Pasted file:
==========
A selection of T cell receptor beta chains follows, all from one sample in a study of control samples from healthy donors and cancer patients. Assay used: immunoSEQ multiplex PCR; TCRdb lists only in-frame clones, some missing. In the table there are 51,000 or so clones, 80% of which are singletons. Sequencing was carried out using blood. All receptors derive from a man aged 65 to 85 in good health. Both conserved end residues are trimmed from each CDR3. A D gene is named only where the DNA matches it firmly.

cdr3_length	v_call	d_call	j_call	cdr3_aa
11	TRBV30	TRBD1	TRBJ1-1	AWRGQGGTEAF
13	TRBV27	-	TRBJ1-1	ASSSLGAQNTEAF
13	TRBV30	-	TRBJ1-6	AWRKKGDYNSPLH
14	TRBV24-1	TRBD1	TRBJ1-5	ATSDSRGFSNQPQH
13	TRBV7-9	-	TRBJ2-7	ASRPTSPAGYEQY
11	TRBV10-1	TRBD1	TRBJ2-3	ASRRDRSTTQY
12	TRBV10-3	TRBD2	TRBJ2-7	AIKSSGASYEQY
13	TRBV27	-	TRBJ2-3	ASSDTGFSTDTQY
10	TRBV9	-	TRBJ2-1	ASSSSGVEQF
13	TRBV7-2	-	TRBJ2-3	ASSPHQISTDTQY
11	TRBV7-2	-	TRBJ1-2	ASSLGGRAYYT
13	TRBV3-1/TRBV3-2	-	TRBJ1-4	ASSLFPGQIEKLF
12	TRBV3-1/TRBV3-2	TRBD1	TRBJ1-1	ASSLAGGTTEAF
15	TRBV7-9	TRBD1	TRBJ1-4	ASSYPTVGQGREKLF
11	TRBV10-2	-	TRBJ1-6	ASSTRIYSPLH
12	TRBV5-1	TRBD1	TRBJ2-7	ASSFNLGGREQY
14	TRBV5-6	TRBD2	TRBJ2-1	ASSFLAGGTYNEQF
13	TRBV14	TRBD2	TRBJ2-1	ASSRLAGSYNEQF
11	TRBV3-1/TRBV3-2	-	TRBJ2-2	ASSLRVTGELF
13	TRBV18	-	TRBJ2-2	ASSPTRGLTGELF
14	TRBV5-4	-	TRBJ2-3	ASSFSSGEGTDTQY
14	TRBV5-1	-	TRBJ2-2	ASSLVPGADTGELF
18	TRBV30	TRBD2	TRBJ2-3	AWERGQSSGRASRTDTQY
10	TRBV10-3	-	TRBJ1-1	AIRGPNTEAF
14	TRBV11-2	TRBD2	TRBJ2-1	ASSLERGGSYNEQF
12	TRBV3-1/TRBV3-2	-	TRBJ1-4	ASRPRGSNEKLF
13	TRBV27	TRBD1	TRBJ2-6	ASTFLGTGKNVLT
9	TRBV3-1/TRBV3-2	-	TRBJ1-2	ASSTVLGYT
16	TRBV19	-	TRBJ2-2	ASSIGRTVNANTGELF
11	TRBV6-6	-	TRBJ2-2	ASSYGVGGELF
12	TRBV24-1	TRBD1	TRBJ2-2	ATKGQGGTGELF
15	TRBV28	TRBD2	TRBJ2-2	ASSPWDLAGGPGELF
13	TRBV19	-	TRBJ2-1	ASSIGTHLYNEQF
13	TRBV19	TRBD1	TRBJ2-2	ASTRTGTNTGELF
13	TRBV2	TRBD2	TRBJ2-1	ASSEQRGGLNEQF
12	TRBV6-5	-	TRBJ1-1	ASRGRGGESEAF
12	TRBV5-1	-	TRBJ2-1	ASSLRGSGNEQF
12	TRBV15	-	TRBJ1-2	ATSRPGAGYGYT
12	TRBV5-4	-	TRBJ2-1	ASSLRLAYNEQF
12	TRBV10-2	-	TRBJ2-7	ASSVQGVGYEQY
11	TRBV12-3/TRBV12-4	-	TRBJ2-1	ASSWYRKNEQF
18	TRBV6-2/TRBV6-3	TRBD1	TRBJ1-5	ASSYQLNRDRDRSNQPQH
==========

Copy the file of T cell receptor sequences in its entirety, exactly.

A selection of T cell receptor beta chains follows, all from one sample in a study of control samples from healthy donors and cancer patients. Assay used: immunoSEQ multiplex PCR; TCRdb lists only in-frame clones, some missing. In the table there are 51,000 or so clones, 80% of which are singletons. Sequencing was carried out using blood. All receptors derive from a man aged 65 to 85 in good health. Both conserved end residues are trimmed from each CDR3. A D gene is named only where the DNA matches it firmly.

cdr3_length	v_call	d_call	j_call	cdr3_aa
11	TRBV30	TRBD1	TRBJ1-1	AWRGQGGTEAF
13	TRBV27	-	TRBJ1-1	ASSSLGAQNTEAF
13	TRBV30	-	TRBJ1-6	AWRKKGDYNSPLH
14	TRBV24-1	TRBD1	TRBJ1-5	ATSDSRGFSNQPQH
13	TRBV7-9	-	TRBJ2-7	ASRPTSPAGYEQY
11	TRBV10-1	TRBD1	TRBJ2-3	ASRRDRSTTQY
12	TRBV10-3	TRBD2	TRBJ2-7	AIKSSGASYEQY
13	TRBV27	-	TRBJ2-3	ASSDTGFSTDTQY
10	TRBV9	-	TRBJ2-1	ASSSSGVEQF
13	TRBV7-2	-	TRBJ2-3	ASSPHQISTDTQY
11	TRBV7-2	-	TRBJ1-2	ASSLGGRAYYT
13	TRBV3-1/TRBV3-2	-	TRBJ1-4	ASSLFPGQIEKLF
12	TRBV3-1/TRBV3-2	TRBD1	TRBJ1-1	ASSLAGGTTEAF
15	TRBV7-9	TRBD1	TRBJ1-4	ASSYPTVGQGREKLF
11	TRBV10-2	-	TRBJ1-6	ASSTRIYSPLH
12	TRBV5-1	TRBD1	TRBJ2-7	ASSFNLGGREQY
14	TRBV5-6	TRBD2	TRBJ2-1	ASSFLAGGTYNEQF
13	TRBV14	TRBD2	TRBJ2-1	ASSRLAGSYNEQF
11	TRBV3-1/TRBV3-2	-	TRBJ2-2	ASSLRVTGELF
13	TRBV18	-	TRBJ2-2	ASSPTRGLTGELF
14	TRBV5-4	-	TRBJ2-3	ASSFSSGEGTDTQY
14	TRBV5-1	-	TRBJ2-2	ASSLVPGADTGELF
18	TRBV30	TRBD2	TRBJ2-3	AWERGQSSGRASRTDTQY
10	TRBV10-3	-	TRBJ1-1	AIRGPNTEAF
14	TRBV11-2	TRBD2	TRBJ2-1	ASSLERGGSYNEQF
12	TRBV3-1/TRBV3-2	-	TRBJ1-4	ASRPRGSNEKLF
13	TRBV27	TRBD1	TRBJ2-6	ASTFLGTGKNVLT
9	TRBV3-1/TRBV3-2	-	TRBJ1-2	ASSTVLGYT
16	TRBV19	-	TRBJ2-2	ASSIGRTVNANTGELF
11	TRBV6-6	-	TRBJ2-2	ASSYGVGGELF
12	TRBV24-1	TRBD1	TRBJ2-2	ATKGQGGTGELF
15	TRBV28	TRBD2	TRBJ2-2	ASSPWDLAGGPGELF
13	TRBV19	-	TRBJ2-1	ASSIGTHLYNEQF
13	TRBV19	TRBD1	TRBJ2-2	ASTRTGTNTGELF
13	TRBV2	TRBD2	TRBJ2-1	ASSEQRGGLNEQF
12	TRBV6-5	-	TRBJ1-1	ASRGRGGESEAF
12	TRBV5-1	-	TRBJ2-1	ASSLRGSGNEQF
12	TRBV15	-	TRBJ1-2	ATSRPGAGYGYT
12	TRBV5-4	-	TRBJ2-1	ASSLRLAYNEQF
12	TRBV10-2	-	TRBJ2-7	ASSVQGVGYEQY
11	TRBV12-3/TRBV12-4	-	TRBJ2-1	ASSWYRKNEQF
18	TRBV6-2/TRBV6-3	TRBD1	TRBJ1-5	ASSYQLNRDRDRSNQPQH